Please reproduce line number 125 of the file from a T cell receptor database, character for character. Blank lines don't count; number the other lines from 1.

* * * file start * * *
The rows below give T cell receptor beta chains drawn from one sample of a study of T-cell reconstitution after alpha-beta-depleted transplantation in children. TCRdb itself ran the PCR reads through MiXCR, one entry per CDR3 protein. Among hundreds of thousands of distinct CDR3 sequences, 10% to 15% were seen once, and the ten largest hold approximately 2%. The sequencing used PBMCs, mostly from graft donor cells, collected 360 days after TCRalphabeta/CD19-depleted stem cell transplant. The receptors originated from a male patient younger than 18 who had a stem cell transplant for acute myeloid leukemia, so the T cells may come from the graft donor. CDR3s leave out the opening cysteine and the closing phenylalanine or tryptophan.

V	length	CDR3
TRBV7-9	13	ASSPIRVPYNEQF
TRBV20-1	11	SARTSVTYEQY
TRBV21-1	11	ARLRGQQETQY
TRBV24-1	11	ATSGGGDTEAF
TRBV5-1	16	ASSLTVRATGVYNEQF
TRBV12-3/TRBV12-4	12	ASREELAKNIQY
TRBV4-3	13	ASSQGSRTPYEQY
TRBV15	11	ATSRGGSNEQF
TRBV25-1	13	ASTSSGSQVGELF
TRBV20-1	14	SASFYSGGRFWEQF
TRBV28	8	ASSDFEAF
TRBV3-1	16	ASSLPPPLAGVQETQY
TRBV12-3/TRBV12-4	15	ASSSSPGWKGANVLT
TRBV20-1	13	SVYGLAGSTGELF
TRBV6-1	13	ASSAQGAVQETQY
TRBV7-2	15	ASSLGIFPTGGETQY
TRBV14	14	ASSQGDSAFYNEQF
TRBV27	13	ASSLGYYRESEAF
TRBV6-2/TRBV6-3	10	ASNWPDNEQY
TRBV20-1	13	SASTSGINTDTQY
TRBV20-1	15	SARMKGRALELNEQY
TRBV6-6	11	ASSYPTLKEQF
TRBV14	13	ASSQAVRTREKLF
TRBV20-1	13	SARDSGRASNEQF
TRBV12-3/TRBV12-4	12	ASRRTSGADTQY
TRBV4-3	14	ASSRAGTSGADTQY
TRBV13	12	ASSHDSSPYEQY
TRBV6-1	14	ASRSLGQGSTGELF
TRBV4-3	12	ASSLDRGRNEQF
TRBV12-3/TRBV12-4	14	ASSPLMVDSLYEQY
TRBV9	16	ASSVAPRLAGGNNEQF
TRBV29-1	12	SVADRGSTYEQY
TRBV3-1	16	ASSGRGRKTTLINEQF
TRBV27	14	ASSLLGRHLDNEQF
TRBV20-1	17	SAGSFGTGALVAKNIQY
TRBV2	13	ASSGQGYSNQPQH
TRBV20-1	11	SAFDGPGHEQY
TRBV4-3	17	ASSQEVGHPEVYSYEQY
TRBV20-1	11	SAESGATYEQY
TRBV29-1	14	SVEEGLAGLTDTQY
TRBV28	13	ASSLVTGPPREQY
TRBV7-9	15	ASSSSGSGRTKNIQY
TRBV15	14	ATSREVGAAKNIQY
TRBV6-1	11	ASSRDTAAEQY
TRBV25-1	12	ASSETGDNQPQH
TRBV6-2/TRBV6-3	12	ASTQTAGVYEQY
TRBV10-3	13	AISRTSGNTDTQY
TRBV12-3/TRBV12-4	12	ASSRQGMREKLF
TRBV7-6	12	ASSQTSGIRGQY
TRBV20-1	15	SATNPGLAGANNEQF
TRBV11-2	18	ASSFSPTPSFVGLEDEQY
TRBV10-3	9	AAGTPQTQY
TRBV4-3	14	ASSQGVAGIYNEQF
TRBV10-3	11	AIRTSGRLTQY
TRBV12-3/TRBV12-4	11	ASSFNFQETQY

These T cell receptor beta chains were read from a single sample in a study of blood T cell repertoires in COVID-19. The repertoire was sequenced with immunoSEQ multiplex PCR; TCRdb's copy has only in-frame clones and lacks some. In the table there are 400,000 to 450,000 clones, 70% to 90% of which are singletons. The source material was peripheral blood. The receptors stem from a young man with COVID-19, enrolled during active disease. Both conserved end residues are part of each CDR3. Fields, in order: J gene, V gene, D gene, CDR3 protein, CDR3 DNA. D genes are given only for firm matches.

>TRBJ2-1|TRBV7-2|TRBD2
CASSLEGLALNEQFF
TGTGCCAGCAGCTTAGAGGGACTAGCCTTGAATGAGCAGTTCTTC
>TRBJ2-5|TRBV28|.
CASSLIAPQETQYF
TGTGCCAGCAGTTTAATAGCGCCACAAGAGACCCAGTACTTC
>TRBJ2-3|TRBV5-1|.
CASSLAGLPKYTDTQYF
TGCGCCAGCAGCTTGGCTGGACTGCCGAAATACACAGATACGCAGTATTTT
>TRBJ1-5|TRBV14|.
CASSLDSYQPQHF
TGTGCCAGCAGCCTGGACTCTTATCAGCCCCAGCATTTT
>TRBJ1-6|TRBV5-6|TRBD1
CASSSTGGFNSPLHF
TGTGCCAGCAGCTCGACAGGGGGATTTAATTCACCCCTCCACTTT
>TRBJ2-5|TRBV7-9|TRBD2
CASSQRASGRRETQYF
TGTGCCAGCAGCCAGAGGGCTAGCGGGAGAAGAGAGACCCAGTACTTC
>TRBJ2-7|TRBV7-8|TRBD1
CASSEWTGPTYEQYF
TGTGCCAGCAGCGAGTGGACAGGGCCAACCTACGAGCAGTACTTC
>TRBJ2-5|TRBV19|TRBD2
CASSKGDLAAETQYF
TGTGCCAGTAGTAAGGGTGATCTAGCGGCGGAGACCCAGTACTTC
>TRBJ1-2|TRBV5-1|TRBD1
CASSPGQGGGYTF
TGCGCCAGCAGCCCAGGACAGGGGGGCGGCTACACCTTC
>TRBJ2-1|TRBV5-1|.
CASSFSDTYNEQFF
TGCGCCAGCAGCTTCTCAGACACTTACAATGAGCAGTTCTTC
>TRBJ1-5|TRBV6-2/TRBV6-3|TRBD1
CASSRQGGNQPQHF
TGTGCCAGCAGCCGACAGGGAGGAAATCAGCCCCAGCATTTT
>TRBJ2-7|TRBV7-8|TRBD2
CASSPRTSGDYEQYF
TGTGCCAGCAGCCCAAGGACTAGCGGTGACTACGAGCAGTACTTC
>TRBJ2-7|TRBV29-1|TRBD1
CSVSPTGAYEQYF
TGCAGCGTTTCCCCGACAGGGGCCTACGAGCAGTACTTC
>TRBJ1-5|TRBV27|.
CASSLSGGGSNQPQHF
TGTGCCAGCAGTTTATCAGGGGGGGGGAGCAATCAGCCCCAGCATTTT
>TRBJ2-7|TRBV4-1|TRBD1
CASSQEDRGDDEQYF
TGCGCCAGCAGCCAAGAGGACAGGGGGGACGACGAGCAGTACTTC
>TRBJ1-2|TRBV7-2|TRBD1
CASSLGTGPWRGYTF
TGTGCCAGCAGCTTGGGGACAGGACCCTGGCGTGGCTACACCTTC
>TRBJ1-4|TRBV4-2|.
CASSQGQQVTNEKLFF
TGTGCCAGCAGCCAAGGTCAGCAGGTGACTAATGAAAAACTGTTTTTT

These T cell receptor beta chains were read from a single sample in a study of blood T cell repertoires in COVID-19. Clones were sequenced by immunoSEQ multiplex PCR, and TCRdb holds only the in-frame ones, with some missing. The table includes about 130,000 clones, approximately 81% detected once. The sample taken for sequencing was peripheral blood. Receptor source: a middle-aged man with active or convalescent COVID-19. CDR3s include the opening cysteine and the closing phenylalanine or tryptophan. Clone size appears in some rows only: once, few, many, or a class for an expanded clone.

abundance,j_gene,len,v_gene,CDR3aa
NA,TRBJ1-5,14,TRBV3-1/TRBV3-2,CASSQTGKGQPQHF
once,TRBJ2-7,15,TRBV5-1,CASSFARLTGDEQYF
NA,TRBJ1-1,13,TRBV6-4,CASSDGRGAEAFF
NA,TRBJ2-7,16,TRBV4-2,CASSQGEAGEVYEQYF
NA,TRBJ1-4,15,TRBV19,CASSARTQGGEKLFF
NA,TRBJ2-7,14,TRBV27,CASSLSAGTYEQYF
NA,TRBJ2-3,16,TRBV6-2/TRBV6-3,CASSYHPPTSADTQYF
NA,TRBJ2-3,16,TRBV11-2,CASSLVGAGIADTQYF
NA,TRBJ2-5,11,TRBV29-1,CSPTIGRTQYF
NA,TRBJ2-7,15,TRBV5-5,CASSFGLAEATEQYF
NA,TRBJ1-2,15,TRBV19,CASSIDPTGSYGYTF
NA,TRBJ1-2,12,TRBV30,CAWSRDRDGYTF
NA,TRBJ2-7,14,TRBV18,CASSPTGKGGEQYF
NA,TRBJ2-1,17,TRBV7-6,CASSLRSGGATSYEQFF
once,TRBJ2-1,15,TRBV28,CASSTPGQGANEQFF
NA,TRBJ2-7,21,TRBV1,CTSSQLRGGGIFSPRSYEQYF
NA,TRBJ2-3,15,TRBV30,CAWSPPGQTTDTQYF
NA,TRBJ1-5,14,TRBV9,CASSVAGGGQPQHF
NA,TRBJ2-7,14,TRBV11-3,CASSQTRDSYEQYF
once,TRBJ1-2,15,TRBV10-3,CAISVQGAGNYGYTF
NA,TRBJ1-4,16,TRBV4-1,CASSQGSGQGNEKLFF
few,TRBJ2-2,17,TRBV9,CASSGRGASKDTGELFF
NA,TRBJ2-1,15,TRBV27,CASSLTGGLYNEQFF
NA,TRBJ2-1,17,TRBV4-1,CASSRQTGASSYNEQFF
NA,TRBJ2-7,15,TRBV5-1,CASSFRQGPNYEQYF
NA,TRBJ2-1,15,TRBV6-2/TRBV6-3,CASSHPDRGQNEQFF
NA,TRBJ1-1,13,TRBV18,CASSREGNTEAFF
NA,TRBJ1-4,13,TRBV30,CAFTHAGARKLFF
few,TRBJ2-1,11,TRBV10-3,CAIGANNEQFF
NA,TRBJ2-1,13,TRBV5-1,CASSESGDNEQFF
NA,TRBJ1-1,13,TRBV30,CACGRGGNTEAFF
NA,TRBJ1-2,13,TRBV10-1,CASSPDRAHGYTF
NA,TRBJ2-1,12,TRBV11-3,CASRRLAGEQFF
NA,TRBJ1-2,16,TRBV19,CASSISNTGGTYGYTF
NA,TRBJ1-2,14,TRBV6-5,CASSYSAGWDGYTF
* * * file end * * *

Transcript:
NA,TRBJ2-1,17,TRBV7-6,CASSLRSGGATSYEQFF